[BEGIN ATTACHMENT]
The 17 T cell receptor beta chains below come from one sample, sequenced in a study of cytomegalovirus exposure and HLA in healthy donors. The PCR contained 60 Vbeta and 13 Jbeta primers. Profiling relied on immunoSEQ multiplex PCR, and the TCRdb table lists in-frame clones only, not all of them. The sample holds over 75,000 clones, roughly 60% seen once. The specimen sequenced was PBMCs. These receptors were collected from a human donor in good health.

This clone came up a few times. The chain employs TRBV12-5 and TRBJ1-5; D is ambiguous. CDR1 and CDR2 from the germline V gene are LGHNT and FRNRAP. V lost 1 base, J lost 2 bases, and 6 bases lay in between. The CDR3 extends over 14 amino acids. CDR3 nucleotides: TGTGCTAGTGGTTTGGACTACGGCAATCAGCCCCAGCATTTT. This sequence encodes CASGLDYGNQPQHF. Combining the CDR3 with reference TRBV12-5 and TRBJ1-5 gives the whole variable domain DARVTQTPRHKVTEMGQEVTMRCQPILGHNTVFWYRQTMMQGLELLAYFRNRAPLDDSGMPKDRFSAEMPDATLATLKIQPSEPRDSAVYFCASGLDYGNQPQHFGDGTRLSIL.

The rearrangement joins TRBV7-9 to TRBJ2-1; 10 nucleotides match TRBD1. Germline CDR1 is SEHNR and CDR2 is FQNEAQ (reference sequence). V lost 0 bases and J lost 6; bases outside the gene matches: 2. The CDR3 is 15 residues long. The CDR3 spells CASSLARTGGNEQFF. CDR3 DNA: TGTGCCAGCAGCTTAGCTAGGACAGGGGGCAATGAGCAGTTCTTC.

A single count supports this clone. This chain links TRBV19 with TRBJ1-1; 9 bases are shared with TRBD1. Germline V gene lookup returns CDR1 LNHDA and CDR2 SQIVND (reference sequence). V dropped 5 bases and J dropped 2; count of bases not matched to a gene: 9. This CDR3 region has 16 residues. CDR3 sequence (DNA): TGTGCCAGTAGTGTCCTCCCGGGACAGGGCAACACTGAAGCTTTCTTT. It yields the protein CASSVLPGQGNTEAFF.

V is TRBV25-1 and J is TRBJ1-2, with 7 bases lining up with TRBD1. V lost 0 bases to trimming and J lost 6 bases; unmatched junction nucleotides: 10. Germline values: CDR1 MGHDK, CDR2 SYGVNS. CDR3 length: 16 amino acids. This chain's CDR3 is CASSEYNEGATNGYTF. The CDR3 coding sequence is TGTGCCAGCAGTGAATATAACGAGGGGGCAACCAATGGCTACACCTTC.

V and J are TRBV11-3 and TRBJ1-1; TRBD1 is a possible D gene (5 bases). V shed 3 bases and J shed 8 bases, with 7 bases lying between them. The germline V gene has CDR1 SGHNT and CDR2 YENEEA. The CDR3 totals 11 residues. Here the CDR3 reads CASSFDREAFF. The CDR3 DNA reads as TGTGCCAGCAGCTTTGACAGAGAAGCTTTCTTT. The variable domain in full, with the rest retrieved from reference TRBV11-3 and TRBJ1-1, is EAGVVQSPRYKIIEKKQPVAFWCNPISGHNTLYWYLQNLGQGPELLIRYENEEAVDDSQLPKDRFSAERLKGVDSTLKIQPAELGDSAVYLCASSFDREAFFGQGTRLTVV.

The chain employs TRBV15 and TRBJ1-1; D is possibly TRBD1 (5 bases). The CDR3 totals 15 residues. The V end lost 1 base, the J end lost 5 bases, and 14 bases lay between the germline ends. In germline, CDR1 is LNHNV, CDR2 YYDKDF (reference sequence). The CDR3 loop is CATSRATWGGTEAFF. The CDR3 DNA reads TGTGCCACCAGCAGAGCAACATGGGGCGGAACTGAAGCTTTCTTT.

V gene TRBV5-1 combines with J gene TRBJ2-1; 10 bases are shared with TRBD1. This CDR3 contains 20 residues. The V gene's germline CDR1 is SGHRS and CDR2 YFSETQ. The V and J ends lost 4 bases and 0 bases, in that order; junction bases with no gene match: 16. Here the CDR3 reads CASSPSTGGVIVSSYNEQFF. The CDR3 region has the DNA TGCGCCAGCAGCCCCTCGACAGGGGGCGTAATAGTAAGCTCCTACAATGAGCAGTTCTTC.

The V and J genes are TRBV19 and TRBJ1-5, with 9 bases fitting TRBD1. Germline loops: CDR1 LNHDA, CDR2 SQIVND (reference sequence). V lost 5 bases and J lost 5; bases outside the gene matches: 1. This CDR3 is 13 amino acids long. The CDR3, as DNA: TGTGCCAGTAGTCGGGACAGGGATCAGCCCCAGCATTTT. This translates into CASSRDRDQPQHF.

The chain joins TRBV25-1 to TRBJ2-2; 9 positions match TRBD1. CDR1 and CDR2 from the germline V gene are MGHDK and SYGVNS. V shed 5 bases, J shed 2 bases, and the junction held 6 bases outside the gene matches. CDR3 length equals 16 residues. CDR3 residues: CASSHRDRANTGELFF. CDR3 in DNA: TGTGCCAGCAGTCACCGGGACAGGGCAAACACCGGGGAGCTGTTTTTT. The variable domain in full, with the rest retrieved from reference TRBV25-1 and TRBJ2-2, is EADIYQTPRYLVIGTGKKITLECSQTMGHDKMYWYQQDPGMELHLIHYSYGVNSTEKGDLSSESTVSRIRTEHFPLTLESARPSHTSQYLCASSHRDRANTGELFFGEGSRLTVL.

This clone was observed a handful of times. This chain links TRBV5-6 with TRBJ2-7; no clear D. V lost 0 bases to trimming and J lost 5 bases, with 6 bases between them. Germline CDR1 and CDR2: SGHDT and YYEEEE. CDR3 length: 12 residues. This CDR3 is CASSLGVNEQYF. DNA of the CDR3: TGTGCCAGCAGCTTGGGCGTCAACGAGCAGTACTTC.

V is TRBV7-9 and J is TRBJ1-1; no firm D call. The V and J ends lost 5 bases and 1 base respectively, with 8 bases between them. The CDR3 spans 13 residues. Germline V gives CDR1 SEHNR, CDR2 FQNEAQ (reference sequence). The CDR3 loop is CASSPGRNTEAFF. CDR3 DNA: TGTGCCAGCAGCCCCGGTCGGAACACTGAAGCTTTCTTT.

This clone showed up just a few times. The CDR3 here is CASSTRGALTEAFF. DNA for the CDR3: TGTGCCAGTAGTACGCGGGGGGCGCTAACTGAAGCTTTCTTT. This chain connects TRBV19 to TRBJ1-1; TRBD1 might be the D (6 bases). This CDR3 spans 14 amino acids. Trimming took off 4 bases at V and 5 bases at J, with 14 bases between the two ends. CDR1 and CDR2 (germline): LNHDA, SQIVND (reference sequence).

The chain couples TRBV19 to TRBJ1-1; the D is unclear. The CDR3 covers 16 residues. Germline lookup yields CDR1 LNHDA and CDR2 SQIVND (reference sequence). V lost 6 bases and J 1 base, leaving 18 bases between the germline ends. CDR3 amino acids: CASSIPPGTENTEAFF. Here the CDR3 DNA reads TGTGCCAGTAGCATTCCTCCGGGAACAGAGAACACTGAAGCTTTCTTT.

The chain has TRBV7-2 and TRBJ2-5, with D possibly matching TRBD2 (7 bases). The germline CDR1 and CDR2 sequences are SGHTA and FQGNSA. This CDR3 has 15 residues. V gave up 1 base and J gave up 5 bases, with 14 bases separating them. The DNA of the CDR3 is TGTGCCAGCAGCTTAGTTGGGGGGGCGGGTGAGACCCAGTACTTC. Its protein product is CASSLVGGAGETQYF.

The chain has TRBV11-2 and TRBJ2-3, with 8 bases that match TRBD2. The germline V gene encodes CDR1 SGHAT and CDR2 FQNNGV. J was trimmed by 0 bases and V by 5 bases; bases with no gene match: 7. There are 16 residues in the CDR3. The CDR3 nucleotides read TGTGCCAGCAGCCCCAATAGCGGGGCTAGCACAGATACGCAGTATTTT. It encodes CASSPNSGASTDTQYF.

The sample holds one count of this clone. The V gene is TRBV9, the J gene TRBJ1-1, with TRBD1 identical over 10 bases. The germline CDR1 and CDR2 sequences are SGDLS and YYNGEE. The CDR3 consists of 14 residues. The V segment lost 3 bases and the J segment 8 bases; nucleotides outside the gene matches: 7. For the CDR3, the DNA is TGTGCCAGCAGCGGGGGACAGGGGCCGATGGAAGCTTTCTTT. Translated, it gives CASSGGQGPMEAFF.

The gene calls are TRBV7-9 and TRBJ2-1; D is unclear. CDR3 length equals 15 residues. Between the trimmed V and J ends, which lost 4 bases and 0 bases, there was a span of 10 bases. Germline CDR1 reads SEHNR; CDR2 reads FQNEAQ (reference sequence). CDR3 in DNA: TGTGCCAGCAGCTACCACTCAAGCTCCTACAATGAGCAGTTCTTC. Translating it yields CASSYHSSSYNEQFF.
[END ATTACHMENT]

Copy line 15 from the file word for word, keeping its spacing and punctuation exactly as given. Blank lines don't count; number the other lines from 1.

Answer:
The chain has TRBV7-2 and TRBJ2-5, with D possibly matching TRBD2 (7 bases). The germline CDR1 and CDR2 sequences are SGHTA and FQGNSA. This CDR3 has 15 residues. V gave up 1 base and J gave up 5 bases, with 14 bases separating them. The DNA of the CDR3 is TGTGCCAGCAGCTTAGTTGGGGGGGCGGGTGAGACCCAGTACTTC. Its protein product is CASSLVGGAGETQYF.